At risk from these practices are not only patented technology and design blueprints, but also trade secrets or confidential information (eg, how to make a product) which are often valuable to competitors. Trade secrets are especially exposed because many literally walk out the door in the heads of employees, no matter what an employment contract may say.
This is a particular problem in China, where employee turnover across sectors tends to be high (Figure 2). In June 2013, for example, China’s largest wind turbine producer Sinovel and two of its executives were charged in a US federal court with stealing trade secrets from its former software supplier, Massachusetts-based American Superconductor (AMSC). The suit was initiated after a former employee of AMSC pleaded guilty in Austria to stealing source code for turbine controllers. Sinovel’s deputy director of R&D Su Liying, its technology manager Zhao Haichun and former AMSC employee Dejan Karabasevic were each charged with conspiracy to commit trade secret theft, theft of trade secrets and wire fraud. AMSC claims that Sinovel used its software in four Sinovel turbines installed in the United States less than 40 miles from AMSC’s global headquarters, which its president described as showing “not only a blatant disrespect for intellectual property but a disregard for international trade law”.
Figure 2. Trade secrets exposure – high employee turnover in China
Given that the IP exposures associated with operating in, or even supplying to, the China market are significant, two questions arise. First, what legal protection is available from the Chinese IP regime in practice? Second, what other pragmatic strategies might companies adopt to reduce the likelihood or negative impacts of IP leakage associated with doing business in China?
Strengths and weaknesses of China’s IP regime
Although China joined the World Intellectual Property Organisation (WIPO) in 1980, it was only after 1992 that broad-ranging IP laws, regulations and administrative procedures were established. These were subsequently refined so that today China has a comprehensive IP protection regime. Intellectual property can also be protected by recourse to China’s unfair competition and trade secret laws and regulations.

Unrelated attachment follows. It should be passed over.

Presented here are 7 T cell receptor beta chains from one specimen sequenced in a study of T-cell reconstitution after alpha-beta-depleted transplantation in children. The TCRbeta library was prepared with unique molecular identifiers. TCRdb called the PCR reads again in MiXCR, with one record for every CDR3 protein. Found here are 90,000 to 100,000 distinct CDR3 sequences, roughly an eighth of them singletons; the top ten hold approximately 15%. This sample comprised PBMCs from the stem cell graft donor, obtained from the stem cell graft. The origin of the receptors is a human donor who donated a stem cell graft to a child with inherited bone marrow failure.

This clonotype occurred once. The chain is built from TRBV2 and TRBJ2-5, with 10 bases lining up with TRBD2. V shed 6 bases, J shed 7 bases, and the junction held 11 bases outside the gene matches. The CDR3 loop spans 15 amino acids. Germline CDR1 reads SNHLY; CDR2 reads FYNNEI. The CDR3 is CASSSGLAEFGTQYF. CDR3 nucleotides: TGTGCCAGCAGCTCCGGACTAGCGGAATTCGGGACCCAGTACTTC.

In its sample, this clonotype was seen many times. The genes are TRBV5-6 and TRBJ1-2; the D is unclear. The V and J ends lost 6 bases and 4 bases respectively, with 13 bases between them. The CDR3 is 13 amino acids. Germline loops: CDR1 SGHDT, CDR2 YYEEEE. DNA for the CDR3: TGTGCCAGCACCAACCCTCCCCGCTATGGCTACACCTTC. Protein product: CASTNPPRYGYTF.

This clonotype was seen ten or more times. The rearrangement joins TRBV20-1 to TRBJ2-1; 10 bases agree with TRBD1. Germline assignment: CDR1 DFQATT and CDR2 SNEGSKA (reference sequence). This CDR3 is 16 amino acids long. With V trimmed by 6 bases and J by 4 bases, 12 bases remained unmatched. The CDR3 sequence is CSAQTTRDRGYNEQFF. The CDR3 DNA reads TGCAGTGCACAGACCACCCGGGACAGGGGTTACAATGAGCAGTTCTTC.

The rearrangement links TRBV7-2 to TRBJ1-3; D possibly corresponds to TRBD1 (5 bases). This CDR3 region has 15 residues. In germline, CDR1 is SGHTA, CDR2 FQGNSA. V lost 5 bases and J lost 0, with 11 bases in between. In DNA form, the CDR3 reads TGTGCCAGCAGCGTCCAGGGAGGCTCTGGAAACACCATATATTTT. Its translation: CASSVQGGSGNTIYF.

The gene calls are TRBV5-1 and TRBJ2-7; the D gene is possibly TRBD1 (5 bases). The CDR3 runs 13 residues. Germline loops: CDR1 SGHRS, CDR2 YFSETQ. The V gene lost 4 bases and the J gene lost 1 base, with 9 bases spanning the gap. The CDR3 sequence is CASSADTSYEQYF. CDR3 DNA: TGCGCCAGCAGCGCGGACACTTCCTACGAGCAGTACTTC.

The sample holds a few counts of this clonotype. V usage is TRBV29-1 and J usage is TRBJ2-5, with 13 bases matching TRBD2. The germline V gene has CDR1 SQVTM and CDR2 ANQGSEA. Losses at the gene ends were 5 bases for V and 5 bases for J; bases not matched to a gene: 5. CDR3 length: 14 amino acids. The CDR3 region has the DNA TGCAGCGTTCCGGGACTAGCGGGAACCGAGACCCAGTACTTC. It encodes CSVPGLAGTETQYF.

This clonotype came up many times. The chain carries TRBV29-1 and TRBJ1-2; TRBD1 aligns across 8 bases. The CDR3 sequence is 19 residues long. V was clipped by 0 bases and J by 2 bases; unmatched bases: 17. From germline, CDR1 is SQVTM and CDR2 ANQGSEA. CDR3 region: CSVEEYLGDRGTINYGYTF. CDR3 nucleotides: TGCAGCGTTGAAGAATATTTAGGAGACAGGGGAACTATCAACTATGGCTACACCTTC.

This IP protection system is now actively used. According to the latest published statistics, the State Intellectual Property Office (SIPO) received 825,000 invention patent applications in 2013, a 26.3% increase on the previous year. Some 85% of these were from domestic applicants (including applicants from Taiwan, Hong Kong and Macao). SIPO had a total of 2,954 patent examiners in 2011 (compared with 6,300 at the US Patent and Trademark Office (USPTO) for that year), with plans to increase the number to 9,000 by 2015. SIPO granted 205,000 invention patents in 2013 (down by 4.1% on the previous year due to more stringent vetting) – with 55% going to domestic applicants and 45% to foreign applicants.
However, relying solely on legal protection is not viable for most companies in China. This is not because of any deficiencies in the legislative framework – although there are some peculiarities with Chinese IP laws compared with practice elsewhere. For example, China’s Trademark Law follows the first-to-file rule, which stipulates that a trademark is granted to the party that files first, rather than the party that first uses the trademark, as in the United States. This disparity can result in trademark squatting, when local Chinese businesses and individuals are granted trademarks for foreign products – a problem complicated by numerous alternative Chinese translations or transliterations of foreign trademarks.
However, in general, Chinese IP legislation is closely aligned with international standards – in part because revisions have been shaped by the conclusion of international treaties. Sometimes China is even ahead in legislative terms – for example, it adopted the first-to-file rule for patents (as used in Europe and elsewhere) in its original legislation. This was not incorporated into US law until the passage of the Leahy-Smith America Invents Act in 2011.
Instead, the two main factors limiting reliance on the legal and regulatory regime for IP protection in China are the practicalities of enforcement in many parts of a huge country and the fact that much critical intellectual property belonging to foreign companies takes the form of trade secrets.
Specialised IP courts have been established in major cities and provinces to handle IP infringement cases. In 2013 the Chinese courts handled a total of 100,399 first-instance IP cases. Nonetheless, there has been much criticism of the reliability of the processes and judgments of the IP courts. China uses a civil (not common) law system, where little to no deference is given to prior decisions of judges facing the same issues. In theory, each judge reading the same statute is expected to arrive at the same interpretation. Of course, as in any legal system, this is often not the case in practice. Instead, the lack of precedent results in divergent interpretations from different courts. This can be exacerbated by a shortage of qualified specialist judges and experienced IP lawyers and advocates in China, particularly in less developed provinces – which have also been accused of local protectionism.